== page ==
PB: What was important for us was that the customer was in charge of any interaction within the branch. The customer can choose if they want to use the self-service through the ATM, through the iPad or through the iPhones then it’s absolutely up to them to do so. However, if they would like to transact talking to a real life person, equally we’re going to set up the environment for them to do that.
We removed all barriers and every interaction that we have with our customers is actually side-by-side. We call it a ‘partnership’. Whether that be having a conversation with a customer at the central bench about their finances, in an office, again side-by-side, as we talk about the more complex of their needs or even at the telling bench, again that transaction would be side-by-side.
One, it’s about a customer being in charge and two, it’s about a real partnership. That’s really important as it plays out in the physical environment as well for us.
M: It sounds quite different to what anybody else is doing out there in the market. Are you pioneers in this space?
PB: From a banking point of view, yes. This isn’t about us doing something which is different to our competitors. This is us really building a physical environment which suits our brand and suits exactly what customers are asking from us.
M: You’ve had quite a lot of success – the branch has delivered twice the results of the old ones, and on the Sydney Design Awards website it says that in the first week of trading the branch outperformed your number one flagship store on Queen St in Brisbane. How do you measure that and determine the success there?
PB: There are various ways. One is the sales made from the branch but it just as important as the customer feedback and the anecdotal feedback that we get via compliments into the branch and feedback we source from customers directly. The branch design for us is about what our customers are asking for and we will continue to tweak and amend the design and make sure we get it spot on as we roll out the pilot.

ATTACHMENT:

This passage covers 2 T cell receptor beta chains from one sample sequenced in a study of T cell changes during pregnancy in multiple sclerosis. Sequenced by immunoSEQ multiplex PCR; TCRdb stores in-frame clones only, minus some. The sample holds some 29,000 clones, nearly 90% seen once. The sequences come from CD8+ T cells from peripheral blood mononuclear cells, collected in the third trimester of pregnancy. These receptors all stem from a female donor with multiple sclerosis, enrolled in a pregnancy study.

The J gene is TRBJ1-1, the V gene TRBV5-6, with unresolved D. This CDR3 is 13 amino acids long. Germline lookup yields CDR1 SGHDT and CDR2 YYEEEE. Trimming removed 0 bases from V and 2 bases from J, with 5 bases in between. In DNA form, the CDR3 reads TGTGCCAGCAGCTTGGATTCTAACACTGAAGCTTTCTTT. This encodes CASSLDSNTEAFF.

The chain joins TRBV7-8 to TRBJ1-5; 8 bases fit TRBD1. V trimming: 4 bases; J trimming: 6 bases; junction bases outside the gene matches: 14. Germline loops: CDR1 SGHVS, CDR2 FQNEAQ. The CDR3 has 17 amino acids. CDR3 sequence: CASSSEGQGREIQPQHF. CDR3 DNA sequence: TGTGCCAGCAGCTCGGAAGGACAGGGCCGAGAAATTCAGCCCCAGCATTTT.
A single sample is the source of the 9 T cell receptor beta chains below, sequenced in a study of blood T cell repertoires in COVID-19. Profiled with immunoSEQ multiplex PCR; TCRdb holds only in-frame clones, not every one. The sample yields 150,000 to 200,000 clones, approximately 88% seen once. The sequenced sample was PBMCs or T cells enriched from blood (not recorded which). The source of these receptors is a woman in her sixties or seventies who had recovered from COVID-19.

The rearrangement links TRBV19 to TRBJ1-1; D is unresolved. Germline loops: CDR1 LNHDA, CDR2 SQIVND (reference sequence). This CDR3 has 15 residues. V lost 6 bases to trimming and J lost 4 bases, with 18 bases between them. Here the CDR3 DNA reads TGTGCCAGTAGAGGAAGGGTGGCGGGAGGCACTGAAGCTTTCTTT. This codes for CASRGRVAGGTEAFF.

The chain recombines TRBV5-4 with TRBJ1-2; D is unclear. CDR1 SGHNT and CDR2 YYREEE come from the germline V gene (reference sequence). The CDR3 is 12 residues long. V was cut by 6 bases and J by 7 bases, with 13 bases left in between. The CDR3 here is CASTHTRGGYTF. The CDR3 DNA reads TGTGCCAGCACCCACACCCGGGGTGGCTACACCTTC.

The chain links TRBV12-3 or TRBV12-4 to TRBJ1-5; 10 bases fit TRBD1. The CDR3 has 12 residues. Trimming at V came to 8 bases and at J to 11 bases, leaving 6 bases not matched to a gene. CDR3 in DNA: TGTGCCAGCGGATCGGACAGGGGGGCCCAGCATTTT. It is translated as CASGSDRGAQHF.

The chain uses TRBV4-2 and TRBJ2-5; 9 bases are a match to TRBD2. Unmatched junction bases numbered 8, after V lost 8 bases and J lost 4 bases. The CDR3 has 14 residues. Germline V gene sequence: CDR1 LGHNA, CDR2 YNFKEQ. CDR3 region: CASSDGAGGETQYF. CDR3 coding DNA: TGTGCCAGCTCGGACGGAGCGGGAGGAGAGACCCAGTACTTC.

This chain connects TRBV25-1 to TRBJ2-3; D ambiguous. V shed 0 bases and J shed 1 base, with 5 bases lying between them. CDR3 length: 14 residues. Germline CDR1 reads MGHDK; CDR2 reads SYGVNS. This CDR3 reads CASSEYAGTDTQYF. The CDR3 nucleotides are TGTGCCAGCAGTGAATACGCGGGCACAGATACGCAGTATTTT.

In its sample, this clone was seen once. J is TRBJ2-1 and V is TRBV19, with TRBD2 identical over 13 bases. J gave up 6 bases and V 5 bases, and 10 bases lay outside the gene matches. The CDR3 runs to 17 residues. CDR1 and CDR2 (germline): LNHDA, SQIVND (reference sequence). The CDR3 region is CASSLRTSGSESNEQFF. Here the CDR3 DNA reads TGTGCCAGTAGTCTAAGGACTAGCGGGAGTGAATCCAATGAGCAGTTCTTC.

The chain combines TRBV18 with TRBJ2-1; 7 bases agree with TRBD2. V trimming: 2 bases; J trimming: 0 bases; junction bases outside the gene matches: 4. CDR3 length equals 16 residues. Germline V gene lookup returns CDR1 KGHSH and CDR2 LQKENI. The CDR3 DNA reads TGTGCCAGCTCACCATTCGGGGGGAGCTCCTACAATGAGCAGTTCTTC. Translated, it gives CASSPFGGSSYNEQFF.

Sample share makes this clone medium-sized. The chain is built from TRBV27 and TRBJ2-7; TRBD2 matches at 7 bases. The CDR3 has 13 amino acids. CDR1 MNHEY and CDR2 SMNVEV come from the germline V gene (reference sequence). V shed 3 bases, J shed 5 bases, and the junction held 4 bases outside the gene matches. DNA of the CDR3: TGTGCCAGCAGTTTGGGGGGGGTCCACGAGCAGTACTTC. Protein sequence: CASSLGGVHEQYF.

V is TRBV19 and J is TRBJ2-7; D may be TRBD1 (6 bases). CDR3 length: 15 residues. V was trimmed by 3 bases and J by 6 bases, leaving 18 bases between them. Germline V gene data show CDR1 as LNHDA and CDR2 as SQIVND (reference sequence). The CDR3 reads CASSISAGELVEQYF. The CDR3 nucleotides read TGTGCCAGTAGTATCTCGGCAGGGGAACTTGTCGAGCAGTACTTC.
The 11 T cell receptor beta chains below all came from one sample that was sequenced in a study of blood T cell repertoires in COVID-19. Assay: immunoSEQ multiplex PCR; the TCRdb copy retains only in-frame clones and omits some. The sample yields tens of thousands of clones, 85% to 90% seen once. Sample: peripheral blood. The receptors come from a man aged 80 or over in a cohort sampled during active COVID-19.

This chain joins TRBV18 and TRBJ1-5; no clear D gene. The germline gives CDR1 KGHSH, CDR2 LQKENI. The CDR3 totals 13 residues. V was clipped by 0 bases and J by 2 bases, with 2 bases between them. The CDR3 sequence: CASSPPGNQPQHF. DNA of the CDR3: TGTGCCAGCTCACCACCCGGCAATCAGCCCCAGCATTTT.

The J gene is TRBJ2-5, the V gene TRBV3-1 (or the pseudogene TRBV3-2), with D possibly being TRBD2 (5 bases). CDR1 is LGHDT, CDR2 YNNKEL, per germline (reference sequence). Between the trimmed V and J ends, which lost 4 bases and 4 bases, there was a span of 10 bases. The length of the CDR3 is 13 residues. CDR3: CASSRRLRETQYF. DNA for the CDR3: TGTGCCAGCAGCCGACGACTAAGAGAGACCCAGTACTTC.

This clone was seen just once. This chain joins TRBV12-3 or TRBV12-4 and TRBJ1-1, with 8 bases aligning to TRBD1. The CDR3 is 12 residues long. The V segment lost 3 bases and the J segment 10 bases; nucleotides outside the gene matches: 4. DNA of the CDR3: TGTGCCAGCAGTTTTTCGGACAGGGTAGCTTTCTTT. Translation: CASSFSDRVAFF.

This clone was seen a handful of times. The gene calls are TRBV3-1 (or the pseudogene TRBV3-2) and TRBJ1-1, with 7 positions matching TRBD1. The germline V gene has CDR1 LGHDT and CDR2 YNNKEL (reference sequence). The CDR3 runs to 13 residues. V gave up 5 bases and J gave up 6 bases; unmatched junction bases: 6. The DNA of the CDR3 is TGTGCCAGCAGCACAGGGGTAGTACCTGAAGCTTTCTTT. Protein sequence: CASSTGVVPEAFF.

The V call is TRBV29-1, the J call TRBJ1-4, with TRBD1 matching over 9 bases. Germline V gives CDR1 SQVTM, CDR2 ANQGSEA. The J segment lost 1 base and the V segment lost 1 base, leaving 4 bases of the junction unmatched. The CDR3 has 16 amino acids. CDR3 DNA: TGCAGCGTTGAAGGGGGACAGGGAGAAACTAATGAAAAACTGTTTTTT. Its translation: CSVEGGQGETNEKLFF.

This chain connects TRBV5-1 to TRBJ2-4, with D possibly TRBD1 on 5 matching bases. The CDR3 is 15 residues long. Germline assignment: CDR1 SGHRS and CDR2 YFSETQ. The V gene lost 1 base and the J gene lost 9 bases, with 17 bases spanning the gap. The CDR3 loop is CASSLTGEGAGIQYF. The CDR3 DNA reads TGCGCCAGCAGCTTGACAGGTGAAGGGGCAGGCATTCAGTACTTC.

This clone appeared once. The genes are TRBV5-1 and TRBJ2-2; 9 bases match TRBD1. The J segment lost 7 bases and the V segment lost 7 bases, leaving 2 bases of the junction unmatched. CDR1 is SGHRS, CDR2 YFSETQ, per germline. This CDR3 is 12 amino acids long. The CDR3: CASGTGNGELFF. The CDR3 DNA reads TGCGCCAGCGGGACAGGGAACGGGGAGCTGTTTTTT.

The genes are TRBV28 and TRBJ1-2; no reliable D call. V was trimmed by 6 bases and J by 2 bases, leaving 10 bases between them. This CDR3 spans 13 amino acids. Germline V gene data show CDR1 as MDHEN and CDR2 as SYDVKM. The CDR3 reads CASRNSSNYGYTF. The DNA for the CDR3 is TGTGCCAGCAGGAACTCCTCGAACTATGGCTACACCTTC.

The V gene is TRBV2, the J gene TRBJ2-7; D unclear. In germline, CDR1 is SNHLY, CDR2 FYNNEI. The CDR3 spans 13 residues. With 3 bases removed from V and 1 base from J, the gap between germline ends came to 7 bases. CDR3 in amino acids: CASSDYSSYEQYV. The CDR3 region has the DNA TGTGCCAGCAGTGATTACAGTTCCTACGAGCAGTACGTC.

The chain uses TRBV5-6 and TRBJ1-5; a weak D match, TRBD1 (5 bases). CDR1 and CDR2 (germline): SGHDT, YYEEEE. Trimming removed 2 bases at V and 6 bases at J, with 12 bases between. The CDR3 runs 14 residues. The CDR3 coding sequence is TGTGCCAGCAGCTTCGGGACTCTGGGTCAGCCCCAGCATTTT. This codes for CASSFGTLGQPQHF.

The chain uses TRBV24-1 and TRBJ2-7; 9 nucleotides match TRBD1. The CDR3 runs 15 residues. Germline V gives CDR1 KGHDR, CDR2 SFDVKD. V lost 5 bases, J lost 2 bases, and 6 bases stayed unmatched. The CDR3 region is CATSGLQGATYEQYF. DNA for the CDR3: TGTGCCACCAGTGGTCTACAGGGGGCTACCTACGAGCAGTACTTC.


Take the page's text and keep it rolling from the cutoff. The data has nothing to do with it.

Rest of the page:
M: Were there any issues at all, or any discomfort in customers talking in that open plan environment? That side-by-side set up is quite different. Did it go well?
PB: The feedback has been overwhelmingly positive and in every branch we have a minimum of two fully secure and private office spaces to have the more complex conversation. Again, as the customer is in charge the customer can choose and communicate with us as to the best space within that environment to have the type of conversation that they would like to have with us.
M: In terms of instilling trust and professionalism, do you worry about the message that the redesign is sending to customers and the finance industry, or are you quite confident in still being able to still be a bank that’s trusted?
PB: The beauty for us is that we have existing customers within the geography of every one of our new pilot branches that we’ve opened. Both the feedback from new customers and existing customers has been overwhelmingly positive. We’re actually very confident and optimistic.
M: You won the retail category at the Sydney Design Awards last year. How pivotal was that in the decision to call the trial a success?
PB: It was nice recognition but for us, the only real measure of success is how customers feel about the environment that was created for them, to be honest with you.
M: Finally, is there a particular type of target customer that you’ve got in mind with all of this?
PB: The environment that we’ve created is both to reflect the current customers that we have and then also reflect the location that we’re going into. We have what we called a ‘community space’ in every branch which really pulls the best of the community, the best of the community’s sponsorships, things relevant to the community into that area. So really what we’re trying to do is design an environment that any person in that community would feel comfortable coming in and having a conversation with us in.
All images courtesy Public Design Group.